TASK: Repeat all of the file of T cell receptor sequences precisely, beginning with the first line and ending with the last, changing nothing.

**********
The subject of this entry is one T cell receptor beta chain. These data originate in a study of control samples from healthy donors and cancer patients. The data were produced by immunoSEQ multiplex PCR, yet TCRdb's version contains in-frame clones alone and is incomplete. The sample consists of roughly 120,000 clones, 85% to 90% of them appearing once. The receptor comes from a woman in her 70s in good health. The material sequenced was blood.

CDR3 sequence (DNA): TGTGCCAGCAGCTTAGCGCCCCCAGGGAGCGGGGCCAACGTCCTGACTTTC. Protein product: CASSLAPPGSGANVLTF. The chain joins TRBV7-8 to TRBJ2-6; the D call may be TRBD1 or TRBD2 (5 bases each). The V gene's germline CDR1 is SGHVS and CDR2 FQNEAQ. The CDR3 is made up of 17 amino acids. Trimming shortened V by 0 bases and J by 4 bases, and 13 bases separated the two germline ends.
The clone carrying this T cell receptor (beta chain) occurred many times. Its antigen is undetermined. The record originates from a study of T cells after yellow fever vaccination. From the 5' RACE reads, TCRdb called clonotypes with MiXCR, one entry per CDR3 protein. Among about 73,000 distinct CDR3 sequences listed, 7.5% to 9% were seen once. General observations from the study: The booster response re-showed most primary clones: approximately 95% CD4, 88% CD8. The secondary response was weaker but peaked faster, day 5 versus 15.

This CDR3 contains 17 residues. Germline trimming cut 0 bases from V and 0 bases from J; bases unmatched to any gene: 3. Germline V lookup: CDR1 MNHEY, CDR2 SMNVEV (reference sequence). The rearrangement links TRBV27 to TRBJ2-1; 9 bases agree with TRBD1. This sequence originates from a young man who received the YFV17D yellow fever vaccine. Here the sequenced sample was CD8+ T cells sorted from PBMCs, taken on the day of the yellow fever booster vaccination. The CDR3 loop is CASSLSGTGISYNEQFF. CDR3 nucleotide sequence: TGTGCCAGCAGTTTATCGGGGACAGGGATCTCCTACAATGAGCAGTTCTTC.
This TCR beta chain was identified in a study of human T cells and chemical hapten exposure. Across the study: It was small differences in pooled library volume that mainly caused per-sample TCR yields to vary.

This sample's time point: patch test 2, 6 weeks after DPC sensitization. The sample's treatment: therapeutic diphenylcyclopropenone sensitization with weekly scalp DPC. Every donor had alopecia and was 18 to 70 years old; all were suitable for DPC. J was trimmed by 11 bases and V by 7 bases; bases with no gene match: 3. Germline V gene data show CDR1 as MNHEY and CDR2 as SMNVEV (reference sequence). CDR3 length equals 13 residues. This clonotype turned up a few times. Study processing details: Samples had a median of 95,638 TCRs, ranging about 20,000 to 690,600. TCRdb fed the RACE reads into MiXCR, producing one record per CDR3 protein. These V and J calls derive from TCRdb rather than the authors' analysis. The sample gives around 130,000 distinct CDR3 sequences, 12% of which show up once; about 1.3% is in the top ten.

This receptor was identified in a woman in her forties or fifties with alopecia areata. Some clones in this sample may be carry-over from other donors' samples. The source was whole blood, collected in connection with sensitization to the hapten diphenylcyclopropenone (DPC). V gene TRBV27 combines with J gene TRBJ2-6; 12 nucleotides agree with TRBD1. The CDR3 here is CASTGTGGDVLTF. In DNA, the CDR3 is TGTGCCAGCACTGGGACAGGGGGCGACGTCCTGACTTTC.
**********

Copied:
The subject of this entry is one T cell receptor beta chain. These data originate in a study of control samples from healthy donors and cancer patients. The data were produced by immunoSEQ multiplex PCR, yet TCRdb's version contains in-frame clones alone and is incomplete. The sample consists of roughly 120,000 clones, 85% to 90% of them appearing once. The receptor comes from a woman in her 70s in good health. The material sequenced was blood.

CDR3 sequence (DNA): TGTGCCAGCAGCTTAGCGCCCCCAGGGAGCGGGGCCAACGTCCTGACTTTC. Protein product: CASSLAPPGSGANVLTF. The chain joins TRBV7-8 to TRBJ2-6; the D call may be TRBD1 or TRBD2 (5 bases each). The V gene's germline CDR1 is SGHVS and CDR2 FQNEAQ. The CDR3 is made up of 17 amino acids. Trimming shortened V by 0 bases and J by 4 bases, and 13 bases separated the two germline ends.
The clone carrying this T cell receptor (beta chain) occurred many times. Its antigen is undetermined. The record originates from a study of T cells after yellow fever vaccination. From the 5' RACE reads, TCRdb called clonotypes with MiXCR, one entry per CDR3 protein. Among about 73,000 distinct CDR3 sequences listed, 7.5% to 9% were seen once. General observations from the study: The booster response re-showed most primary clones: approximately 95% CD4, 88% CD8. The secondary response was weaker but peaked faster, day 5 versus 15.

This CDR3 contains 17 residues. Germline trimming cut 0 bases from V and 0 bases from J; bases unmatched to any gene: 3. Germline V lookup: CDR1 MNHEY, CDR2 SMNVEV (reference sequence). The rearrangement links TRBV27 to TRBJ2-1; 9 bases agree with TRBD1. This sequence originates from a young man who received the YFV17D yellow fever vaccine. Here the sequenced sample was CD8+ T cells sorted from PBMCs, taken on the day of the yellow fever booster vaccination. The CDR3 loop is CASSLSGTGISYNEQFF. CDR3 nucleotide sequence: TGTGCCAGCAGTTTATCGGGGACAGGGATCTCCTACAATGAGCAGTTCTTC.
This TCR beta chain was identified in a study of human T cells and chemical hapten exposure. Across the study: It was small differences in pooled library volume that mainly caused per-sample TCR yields to vary.

This sample's time point: patch test 2, 6 weeks after DPC sensitization. The sample's treatment: therapeutic diphenylcyclopropenone sensitization with weekly scalp DPC. Every donor had alopecia and was 18 to 70 years old; all were suitable for DPC. J was trimmed by 11 bases and V by 7 bases; bases with no gene match: 3. Germline V gene data show CDR1 as MNHEY and CDR2 as SMNVEV (reference sequence). CDR3 length equals 13 residues. This clonotype turned up a few times. Study processing details: Samples had a median of 95,638 TCRs, ranging about 20,000 to 690,600. TCRdb fed the RACE reads into MiXCR, producing one record per CDR3 protein. These V and J calls derive from TCRdb rather than the authors' analysis. The sample gives around 130,000 distinct CDR3 sequences, 12% of which show up once; about 1.3% is in the top ten.

This receptor was identified in a woman in her forties or fifties with alopecia areata. Some clones in this sample may be carry-over from other donors' samples. The source was whole blood, collected in connection with sensitization to the hapten diphenylcyclopropenone (DPC). V gene TRBV27 combines with J gene TRBJ2-6; 12 nucleotides agree with TRBD1. The CDR3 here is CASTGTGGDVLTF. In DNA, the CDR3 is TGTGCCAGCACTGGGACAGGGGGCGACGTCCTGACTTTC.